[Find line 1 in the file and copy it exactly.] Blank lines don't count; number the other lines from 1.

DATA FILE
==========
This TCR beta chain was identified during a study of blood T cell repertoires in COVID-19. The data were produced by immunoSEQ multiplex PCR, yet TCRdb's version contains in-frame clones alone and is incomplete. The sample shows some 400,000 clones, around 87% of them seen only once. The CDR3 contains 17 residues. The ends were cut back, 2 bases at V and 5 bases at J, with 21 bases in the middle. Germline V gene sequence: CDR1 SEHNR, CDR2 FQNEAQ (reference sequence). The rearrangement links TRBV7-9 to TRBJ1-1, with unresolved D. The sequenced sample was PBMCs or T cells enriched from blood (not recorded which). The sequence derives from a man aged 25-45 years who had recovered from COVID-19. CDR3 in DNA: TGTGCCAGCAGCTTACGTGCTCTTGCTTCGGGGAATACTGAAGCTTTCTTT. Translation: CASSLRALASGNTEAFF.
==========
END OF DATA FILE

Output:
This TCR beta chain was identified during a study of blood T cell repertoires in COVID-19. The data were produced by immunoSEQ multiplex PCR, yet TCRdb's version contains in-frame clones alone and is incomplete. The sample shows some 400,000 clones, around 87% of them seen only once. The CDR3 contains 17 residues. The ends were cut back, 2 bases at V and 5 bases at J, with 21 bases in the middle. Germline V gene sequence: CDR1 SEHNR, CDR2 FQNEAQ (reference sequence). The rearrangement links TRBV7-9 to TRBJ1-1, with unresolved D. The sequenced sample was PBMCs or T cells enriched from blood (not recorded which). The sequence derives from a man aged 25-45 years who had recovered from COVID-19. CDR3 in DNA: TGTGCCAGCAGCTTACGTGCTCTTGCTTCGGGGAATACTGAAGCTTTCTTT. Translation: CASSLRALASGNTEAFF.